The Functionalist Perspective On Education Essay

The Functionalist Perspective On Education Essay

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The functionalist perspective argues for education as a means of development from simple, traditional social structures to more complex, modern ones. Drawing heavily from biological theories, functionalism equates society with a living organism composed of various internal systems, asserting that an understanding of these systems, in our case social practices and institutions, requires an examination of the means by which they serve the ‘body’, society (Feinberg and Solitis, ). In assessing the relationship between education and development, it is imperative to note that functionalists associate the advent of formal, compulsory education with the requirements of modern society, with modernity seen as synonymous with industrialization. That is, while other institutions within the fundamentalist framework may serve a broad societal role, the development of the education system is a reflection of specific industrial needs. Specifically, education addresses the two main needs of modern society, role differentiation and social solidarity.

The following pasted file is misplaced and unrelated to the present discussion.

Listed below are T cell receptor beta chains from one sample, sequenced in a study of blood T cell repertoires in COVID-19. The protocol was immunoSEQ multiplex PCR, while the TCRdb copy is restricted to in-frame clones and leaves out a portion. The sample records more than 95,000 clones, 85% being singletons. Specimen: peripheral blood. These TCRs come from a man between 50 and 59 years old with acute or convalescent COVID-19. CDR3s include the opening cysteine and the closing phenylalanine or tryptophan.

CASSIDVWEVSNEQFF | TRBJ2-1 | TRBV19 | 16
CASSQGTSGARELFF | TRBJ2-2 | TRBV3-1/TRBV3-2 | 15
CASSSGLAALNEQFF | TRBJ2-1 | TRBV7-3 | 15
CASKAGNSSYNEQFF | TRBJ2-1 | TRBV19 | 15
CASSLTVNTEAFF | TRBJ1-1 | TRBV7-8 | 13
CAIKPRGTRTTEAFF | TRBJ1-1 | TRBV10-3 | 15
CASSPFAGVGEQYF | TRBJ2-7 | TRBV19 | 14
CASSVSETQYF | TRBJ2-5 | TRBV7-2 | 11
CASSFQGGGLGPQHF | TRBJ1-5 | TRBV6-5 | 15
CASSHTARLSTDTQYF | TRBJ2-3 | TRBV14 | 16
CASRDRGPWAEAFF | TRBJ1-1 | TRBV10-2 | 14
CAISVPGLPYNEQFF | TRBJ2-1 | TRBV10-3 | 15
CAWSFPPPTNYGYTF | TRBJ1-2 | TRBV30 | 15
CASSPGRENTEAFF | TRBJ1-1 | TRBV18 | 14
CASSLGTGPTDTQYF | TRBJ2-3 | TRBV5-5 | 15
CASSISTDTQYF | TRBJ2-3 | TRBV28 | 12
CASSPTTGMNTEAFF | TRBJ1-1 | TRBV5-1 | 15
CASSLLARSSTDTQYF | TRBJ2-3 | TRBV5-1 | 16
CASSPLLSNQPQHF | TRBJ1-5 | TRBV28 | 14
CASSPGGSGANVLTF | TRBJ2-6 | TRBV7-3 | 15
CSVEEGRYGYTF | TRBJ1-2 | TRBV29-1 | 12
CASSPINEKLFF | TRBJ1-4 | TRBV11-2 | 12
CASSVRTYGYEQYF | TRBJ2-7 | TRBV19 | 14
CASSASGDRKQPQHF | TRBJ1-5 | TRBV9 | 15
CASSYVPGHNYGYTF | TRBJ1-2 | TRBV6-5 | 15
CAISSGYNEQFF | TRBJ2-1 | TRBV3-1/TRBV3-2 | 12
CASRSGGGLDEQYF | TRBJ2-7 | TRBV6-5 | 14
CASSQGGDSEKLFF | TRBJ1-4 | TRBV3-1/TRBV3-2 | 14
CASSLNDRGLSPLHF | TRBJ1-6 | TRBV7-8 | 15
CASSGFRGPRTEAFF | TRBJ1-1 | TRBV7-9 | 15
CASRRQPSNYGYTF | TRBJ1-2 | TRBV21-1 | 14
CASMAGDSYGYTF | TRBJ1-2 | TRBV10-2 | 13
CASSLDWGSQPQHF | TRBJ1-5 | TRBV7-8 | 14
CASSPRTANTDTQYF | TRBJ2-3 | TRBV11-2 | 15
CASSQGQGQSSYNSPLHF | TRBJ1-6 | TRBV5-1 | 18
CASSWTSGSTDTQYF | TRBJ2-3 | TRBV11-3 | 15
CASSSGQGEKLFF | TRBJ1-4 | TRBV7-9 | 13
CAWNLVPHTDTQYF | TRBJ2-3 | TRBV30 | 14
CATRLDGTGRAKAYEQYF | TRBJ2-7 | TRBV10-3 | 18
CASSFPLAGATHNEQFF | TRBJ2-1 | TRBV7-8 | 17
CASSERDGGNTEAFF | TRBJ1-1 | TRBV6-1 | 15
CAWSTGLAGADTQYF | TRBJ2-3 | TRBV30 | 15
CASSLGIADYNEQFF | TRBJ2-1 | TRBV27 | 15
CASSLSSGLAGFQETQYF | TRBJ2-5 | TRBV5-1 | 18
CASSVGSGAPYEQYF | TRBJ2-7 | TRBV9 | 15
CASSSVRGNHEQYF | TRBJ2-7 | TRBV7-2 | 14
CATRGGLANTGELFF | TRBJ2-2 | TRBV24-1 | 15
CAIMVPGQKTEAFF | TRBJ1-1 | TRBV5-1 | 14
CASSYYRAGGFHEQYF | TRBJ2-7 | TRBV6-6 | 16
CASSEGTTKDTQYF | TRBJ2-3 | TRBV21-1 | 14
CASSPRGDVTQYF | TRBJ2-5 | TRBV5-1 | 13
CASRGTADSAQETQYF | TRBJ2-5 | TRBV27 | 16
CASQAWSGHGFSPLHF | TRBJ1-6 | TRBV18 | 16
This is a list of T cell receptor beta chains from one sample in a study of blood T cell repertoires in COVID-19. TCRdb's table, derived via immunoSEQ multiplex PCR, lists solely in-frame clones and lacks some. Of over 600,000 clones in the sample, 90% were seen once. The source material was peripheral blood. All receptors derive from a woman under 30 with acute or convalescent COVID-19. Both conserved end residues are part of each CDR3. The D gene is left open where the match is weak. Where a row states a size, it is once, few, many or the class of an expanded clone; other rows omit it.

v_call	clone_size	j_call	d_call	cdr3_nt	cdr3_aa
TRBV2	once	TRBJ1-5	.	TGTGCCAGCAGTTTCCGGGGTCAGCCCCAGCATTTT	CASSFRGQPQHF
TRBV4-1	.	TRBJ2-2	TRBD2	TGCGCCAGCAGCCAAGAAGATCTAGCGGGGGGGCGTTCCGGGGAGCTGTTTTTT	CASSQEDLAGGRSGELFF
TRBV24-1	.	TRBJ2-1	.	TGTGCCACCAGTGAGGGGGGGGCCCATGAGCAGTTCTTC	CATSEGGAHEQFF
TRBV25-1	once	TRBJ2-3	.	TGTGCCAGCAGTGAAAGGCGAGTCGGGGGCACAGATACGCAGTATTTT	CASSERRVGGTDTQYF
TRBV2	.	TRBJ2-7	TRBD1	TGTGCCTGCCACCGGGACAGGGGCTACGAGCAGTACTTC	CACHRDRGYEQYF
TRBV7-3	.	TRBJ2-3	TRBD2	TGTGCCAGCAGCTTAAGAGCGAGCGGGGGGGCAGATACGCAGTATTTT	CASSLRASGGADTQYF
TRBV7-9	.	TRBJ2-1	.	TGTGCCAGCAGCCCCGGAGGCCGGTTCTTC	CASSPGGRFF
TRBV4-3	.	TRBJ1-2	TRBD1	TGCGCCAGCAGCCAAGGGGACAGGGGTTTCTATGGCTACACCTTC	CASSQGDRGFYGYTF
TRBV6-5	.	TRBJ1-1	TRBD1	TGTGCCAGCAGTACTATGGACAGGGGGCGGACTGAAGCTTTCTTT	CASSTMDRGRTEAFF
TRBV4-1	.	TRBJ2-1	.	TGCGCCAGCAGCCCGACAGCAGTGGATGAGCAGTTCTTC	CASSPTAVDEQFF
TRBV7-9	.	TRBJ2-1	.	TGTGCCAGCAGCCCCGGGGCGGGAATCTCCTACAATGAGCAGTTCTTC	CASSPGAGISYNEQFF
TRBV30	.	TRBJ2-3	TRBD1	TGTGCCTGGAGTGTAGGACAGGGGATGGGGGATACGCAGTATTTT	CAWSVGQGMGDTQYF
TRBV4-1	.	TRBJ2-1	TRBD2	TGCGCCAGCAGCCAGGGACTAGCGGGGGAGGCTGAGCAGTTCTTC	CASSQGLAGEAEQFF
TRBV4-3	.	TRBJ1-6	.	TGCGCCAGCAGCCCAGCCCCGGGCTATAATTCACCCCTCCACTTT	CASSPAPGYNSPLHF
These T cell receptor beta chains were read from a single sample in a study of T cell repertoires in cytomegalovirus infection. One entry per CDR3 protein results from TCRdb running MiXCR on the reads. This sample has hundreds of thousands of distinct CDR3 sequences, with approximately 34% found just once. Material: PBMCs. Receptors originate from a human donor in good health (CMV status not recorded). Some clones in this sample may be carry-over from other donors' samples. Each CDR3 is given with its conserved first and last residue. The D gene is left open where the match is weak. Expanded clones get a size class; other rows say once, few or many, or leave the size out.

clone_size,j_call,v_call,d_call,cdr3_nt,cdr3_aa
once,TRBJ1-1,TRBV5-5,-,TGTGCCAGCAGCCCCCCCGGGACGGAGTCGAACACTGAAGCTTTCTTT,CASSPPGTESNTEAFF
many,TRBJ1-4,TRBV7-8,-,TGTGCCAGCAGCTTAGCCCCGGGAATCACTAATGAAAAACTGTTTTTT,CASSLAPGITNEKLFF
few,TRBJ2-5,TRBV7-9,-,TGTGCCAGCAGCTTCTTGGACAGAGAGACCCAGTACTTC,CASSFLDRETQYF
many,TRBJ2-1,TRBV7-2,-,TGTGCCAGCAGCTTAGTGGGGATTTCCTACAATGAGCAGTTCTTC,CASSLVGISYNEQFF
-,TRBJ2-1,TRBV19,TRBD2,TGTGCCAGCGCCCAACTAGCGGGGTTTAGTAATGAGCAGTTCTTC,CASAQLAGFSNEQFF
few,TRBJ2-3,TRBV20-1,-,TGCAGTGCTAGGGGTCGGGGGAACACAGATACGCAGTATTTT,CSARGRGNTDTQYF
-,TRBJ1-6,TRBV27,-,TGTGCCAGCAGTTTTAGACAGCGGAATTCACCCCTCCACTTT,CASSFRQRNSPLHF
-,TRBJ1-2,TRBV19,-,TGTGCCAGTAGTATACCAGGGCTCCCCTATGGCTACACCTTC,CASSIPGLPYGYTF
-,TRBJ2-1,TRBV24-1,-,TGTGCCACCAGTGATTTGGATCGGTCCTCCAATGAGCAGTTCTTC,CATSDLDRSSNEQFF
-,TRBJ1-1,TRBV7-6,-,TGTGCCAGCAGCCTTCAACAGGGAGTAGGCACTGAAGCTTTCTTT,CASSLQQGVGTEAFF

[Functionalists argue that all societies require that their members perform different tasks.] Examined through the functionalist framework, the formal education system acts as a sorting mechanism by which to initiate the advanced division of labor. While traditional societies relied on ascribed characteristics to determine an individual’s role in society, modern societies use the education system as a means to sort individuals on the basis of achievement, using measures such as grades, test scores, and work ethic to guide high-achieving students into jobs that recognize and utilize their skills, and low-achieving students into jobs that are less skill-demanding. For example, a high-school student wit...


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...he meritocratic role differentiation system described above, form the prerequisites for technological and economic development.
While the functionalist perspective argues that education serves as a mechanism by which to fulfill society’s larger industrial needs through meritocratic role differentiation and socialization, the Marxist perspective argues that education serves the needs of a capitalist society by producing an efficient and obedient workforce. Education reflects not [], but serves as an indicator of the power of the ruling class and acts as an instrument by which to create and reproduce social control. The education system serves as a mechanism by which the bourgeoisie ruling class can assert its dominance and control over the proletariat through a) the transmission of ruling class ideology, and b) the justification of capitalism as just and reasonable.

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